Related to the healthcare cloud computing market, Zion Market Research released a report in January 2019, which focused on the healthcare cloud computing market, its primary drivers and focuses. According to that report, in 2018 the healthcare cloud computing market was valued at approximately $18.9 billion. Zion Market Research reported they expect the healthcare cloud computing market to grow to around $61.8 billion by 2025 which is approximately a 18.7% Compound Average Growth Rate (CAGR) from 2019 through 2025. That is 3x the overall global public cloud growth rate, signifying the healthcare market is poised to begin a heavy adoption phase of cloud services.

Zion Market Research indicates many drivers for healthcare organizations to adopt cloud computing, including:

  • Exponential growth of data storage needs driven by IoT and wearable medical devices (Internet of Medical Things)
  • Big data analytics
  • Expansion of high-speed internet
  • Introduction of novel payment models
  • Increasing demand for rigorous regulatory compliance.

Risks of Cloud Adoption, Despite Growth

There’s gold in them thar hills!!

The healthcare industry generates and maintains enormous amounts of information. In 2018, researchers at IDC expected healthcare data volumes to grow faster than other industries. Healthcare data is expected to experience a CAGR of 36% through 2025. In comparison, the expected CAGR growth for manufacturing data is 30%, financial services is 25%, and media & entertainment is 25%.

Given the projected growth rate of healthcare data, it is not a surprise that those with ill-intent desire access to financially profit from it.  As of Sept 10, 2020, there were 600+ breaches reporting to the U.S. Department of Health and Human Services Office for Civil Rights. This site reports on breaches of unsecured protected health information (PHI) affecting 500 or more individuals. The prominent "Location of Breached Information" (meaning where was it attained from) was "Email" followed by "Network Server". Sadly, this indicates humans are one of the primary attack vectors for attaining healthcare related information as they are for most other industries.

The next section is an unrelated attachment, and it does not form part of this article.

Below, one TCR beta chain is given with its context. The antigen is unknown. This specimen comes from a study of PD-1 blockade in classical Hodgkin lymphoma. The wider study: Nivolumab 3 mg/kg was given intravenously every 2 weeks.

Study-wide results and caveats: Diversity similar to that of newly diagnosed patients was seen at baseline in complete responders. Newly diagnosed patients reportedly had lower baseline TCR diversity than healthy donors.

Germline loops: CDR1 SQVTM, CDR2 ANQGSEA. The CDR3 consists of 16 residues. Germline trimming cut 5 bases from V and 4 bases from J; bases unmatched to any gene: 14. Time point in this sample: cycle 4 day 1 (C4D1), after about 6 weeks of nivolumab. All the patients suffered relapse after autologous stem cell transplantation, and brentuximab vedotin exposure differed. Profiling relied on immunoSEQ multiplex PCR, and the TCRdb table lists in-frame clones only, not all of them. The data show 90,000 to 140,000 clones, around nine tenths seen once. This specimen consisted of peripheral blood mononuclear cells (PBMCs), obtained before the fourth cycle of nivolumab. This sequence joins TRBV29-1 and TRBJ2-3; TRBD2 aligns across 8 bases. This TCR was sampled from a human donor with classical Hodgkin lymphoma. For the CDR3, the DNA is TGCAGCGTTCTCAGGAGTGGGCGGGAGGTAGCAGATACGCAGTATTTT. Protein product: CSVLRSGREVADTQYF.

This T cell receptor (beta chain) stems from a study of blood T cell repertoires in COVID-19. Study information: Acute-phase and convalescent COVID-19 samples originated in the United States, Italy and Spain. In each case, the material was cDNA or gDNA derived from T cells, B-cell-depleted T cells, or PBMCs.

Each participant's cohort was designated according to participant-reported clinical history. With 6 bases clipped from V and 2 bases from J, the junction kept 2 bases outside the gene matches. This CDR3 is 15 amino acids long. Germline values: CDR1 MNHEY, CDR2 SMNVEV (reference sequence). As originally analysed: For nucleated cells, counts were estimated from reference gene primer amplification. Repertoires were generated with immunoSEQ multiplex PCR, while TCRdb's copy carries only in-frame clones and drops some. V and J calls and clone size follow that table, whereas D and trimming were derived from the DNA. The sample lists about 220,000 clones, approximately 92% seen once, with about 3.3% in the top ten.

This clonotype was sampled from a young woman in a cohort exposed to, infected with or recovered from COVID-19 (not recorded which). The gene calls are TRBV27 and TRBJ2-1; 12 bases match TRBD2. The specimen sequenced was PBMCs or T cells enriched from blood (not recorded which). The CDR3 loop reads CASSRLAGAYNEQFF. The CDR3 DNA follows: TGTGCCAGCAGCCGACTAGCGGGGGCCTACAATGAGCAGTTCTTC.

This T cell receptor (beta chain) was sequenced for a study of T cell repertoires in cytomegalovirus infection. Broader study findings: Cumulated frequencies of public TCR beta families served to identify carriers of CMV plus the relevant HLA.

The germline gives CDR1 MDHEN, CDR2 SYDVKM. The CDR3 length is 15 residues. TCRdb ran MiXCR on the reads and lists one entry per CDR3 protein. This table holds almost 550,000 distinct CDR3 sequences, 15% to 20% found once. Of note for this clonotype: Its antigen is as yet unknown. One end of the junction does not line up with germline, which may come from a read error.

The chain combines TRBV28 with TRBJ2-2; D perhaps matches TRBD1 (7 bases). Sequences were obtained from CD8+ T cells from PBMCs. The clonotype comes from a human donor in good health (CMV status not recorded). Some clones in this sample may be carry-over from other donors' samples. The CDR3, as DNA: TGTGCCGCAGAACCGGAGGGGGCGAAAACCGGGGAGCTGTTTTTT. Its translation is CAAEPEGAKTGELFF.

The HHS breach information should not be taken in vein of "cloud is insecure." CSPs like Amazon, Azure, and Google all have services offerings which apply directly to the health sciences market, and others which are complementary to healthcare. The major CSPs are all hyper-focused on security overall for those services, for their own internal resources, and the resources used by their cloud customers. As such, in more cases than not, the CSPs have more resources focused on security of cloud infrastructure (both physical and virtual) and cloud data as compared to a majority of large corporations. In addition, all have focuses on general and industry focused standards (such as the healthcare market) in the United States and internationally for standards such as HIPAA, HITECH, HITRUST, PCI-DSS, ISO/IEC 27001, and many others.

The Outlook

2020 started out as a pivotal year, if not transformational year, for the healthcare market in cloud thanks COVID-19. The growth expectations given previously may not hold as COVID-19 has changed the expectations for the healthcare industry such that it has had to adapt and digitally transform itself rather quickly. Prior to COVID-19, the healthcare market was focused on a strong adoption curve for cloud. COVID-19 has only intensified this focus.

While adoption of cloud for the healthcare market brings numerous benefits, it must be approached with due-diligence and attention to detail. As with any other industry, many use cases in the healthcare market space can and should be migrated to cloud. But other use cases should be approached very carefully especially when they deal with PHI and EMR based data sets. Planning and architecting for strong security at the data and access edge points are paramount to protecting an individual's PHI.

Stay tuned for forthcoming articles focusing on specific challenges in the healthcare space and how use of the cloud can help overcome these challenges providing better efficiency, lower costs, higher patient/provider/payer satisfaction, better patient care from remote locations, and many other quantifiable benefits.